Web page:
Skip Navigation
A More Perfect Union
Illustrations by Brad Yeo

A More Perfect Union (continued)

Hunch to Bench to Vaccine

One of the questions that epidemiology answers is, “Who is at risk?” After epidemiologists identify risk factors and biomarkers for a disease, basic scientists try to understand the mechanisms behind the markers. They “go molecular” to answer the questions, “What is going on in the cells and tissues?” and “How does that mechanism work?”

“Cervical carcinoma is a beautiful example of this,” says Diane Griffin, MD, PhD, the Alfred and Jill Sommer Professor and Chair of the W. Harry Feinstone Department of Molecular Microbiology and Immunology (MMI). “Epidemiology identified that having a particular infection was a risk factor for cervical cancer, and basic science is helping us to understand it.”

Cervical cancer is the most prevalent form of cancer among women in developing countries. According to Keerti Shah, MD, DrPH ’63, MPH ’57, an MMI professor, clinicians have suspected for more than 100 years that there might be a connection between cervical cancer and a sexually transmitted infection; the cancer seemed most prevalent in women who had many sexual partners.

In the late 1980s, Shah was approached by two epidemiologists who were looking for a virologist who could help them link a human papillomavirus (HPV) to cervical cancer.

The meeting led to a long and productive collaboration. Building on work by German scientist Harald zur Hausen, who won the 2008 Nobel Prize in Medicine for his work in cervical cancer, and using new recombinant DNA technology, Shah and his collaborators conducted comprehensive epidemiologic studies that established the relationship between HPV and the cancer. They published a paper that proposed the causal relationship, and seven years later, Shah and colleagues had proven that nearly all cervical cancers—in all parts of the world—are caused by HPV. Furthermore, they showed that cervical cancer is caused solely by a virus.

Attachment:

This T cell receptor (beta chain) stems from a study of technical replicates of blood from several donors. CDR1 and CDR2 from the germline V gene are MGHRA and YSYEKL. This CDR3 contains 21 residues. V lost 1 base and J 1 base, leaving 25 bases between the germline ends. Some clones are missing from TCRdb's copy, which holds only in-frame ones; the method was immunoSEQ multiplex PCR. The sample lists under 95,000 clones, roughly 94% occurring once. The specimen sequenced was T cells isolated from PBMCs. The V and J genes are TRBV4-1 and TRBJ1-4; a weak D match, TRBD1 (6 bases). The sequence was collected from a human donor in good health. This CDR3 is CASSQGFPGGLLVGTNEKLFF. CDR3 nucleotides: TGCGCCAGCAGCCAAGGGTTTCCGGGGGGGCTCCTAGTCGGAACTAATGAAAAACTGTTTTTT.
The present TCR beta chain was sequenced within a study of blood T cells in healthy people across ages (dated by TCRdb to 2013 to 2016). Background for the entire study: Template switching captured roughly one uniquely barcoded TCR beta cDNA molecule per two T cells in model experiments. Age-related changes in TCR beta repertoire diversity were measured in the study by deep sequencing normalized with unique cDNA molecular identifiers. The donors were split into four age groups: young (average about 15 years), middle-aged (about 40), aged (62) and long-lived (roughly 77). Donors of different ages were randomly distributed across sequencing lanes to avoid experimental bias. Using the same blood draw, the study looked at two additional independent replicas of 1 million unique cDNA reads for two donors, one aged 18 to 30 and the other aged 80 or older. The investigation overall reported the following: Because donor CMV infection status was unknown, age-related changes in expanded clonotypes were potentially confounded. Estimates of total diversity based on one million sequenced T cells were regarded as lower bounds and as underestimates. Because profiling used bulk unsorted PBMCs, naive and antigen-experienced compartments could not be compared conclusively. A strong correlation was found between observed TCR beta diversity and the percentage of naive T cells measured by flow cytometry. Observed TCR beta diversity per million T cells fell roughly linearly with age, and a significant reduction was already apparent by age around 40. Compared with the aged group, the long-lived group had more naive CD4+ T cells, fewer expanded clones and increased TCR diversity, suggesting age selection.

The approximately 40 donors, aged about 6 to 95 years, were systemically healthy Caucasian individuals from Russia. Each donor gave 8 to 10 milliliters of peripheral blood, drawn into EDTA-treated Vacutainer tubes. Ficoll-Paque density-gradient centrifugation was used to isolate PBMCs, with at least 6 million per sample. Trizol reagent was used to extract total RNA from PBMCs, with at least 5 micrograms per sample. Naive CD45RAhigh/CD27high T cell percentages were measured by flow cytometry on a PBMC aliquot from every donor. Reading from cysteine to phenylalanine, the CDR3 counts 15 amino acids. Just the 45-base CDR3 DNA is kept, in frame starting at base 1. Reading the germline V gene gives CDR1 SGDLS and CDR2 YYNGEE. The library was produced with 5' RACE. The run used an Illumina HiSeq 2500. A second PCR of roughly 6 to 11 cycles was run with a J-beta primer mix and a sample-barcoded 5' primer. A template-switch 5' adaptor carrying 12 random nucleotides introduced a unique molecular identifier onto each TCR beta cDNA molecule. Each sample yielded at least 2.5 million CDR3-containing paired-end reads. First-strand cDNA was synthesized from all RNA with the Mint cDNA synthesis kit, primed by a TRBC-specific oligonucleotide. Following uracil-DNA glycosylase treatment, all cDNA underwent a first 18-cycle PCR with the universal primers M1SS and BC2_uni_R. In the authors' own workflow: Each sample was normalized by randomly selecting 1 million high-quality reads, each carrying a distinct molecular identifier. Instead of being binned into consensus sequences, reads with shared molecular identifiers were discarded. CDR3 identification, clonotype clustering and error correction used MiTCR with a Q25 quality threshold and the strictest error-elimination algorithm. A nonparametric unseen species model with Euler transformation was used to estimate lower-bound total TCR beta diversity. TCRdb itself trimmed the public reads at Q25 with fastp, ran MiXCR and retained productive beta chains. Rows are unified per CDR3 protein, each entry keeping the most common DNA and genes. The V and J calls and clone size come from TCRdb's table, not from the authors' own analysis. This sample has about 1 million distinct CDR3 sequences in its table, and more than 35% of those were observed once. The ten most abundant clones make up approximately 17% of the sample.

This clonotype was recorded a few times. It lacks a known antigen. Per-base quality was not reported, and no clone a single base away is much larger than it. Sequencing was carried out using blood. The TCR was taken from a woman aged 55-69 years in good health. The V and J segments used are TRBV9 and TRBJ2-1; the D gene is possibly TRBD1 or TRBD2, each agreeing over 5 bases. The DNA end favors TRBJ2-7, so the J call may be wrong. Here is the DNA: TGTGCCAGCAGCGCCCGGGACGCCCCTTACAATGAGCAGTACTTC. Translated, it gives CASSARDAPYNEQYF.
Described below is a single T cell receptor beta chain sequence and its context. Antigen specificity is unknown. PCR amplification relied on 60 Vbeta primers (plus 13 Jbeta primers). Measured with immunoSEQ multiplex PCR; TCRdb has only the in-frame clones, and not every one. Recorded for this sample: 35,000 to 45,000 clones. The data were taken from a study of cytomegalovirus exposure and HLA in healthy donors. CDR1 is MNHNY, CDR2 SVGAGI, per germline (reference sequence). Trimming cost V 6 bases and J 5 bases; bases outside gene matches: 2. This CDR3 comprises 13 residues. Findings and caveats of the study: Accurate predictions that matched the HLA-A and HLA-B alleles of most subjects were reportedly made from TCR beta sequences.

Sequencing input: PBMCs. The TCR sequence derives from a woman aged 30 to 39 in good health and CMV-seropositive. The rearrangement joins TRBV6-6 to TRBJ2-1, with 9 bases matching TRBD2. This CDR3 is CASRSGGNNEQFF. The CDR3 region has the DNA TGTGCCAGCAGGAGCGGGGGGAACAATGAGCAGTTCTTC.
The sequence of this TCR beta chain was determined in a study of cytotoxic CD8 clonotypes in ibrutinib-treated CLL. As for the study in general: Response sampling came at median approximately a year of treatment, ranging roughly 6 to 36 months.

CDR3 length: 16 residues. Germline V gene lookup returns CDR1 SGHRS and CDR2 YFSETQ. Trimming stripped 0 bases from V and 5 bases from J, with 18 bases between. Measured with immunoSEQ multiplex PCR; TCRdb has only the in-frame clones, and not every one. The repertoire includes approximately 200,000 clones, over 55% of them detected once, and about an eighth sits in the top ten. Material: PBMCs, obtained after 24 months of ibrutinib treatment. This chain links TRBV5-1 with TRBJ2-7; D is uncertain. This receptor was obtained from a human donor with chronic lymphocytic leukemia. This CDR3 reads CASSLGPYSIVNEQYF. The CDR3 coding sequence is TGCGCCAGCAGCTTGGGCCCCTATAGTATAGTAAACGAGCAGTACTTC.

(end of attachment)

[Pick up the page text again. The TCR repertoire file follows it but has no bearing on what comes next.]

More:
The current translation of these discoveries is a mass intervention, an HPV vaccine that will prevent the cancer-inducing infection.

Resisting Malaria

In the battle against malaria, which kills more than one million people every year, resistance is an important consideration, and it wants molecular solutions, says Griffin, founding director of the Johns Hopkins Malaria Research Institute (JHMRI).

One of the strategies for protecting human populations against malaria is to kill the mosquitoes that transmit the malaria parasite to humans. For this work there is insecticide. But what happens when the mosquitoes become resistant to that insecticide? More malaria. Using molecular population genetics, microbiologists at JHMRI are studying ways to overcome insecticide resistance.

Also vexing in malaria work is the incidence of resistance to drug therapies. Ideally, antimalarial drugs restore health to a malaria-infected person by killing the Plasmodium parasites in his body. For decades chloroquine was a very effective treatment against malaria. However, the parasite has developed a widespread resistance to that drug, and there are reports of resistance to newer artemisinin-based antimalarials. To build a better drug, basic scientists at JHMRI are at work now to better understand what happens inside the cells when antimalarial drugs are resisted.

And then there are transgenic mosquitoes, insects that have been exquisitely engineered by scientists to resist infection by the parasite. MMI professor Marcelo Jacobs-Lorena, associate professor George Dimopoulos and assistant professor Jason Rasgon are involved in Plasmodium-resistant mosquito research (see related story). Ideally, the modified mosquitoes would not only survive in the wild but replace the wild-type mosquitoes because of a selective advantage.

design element
Online Extras

Influenza: Past, Present, and Future

Influenza: Then and Now

Tour the 20th century’s great pandemics with Bloomberg School virologist Andrew Pekosz—and learn how the latest H1N1 compares with them.

Listen Now

Talk to Us

Amazed? Enthralled? Disappointed? We want to hear from you. Share your thoughts on articles and your ideas for new stories:

Download the PDF

Get a copy of all Feature articles in PDF format. Read stories offline, optimized for printing.

Download Now (8.7MB)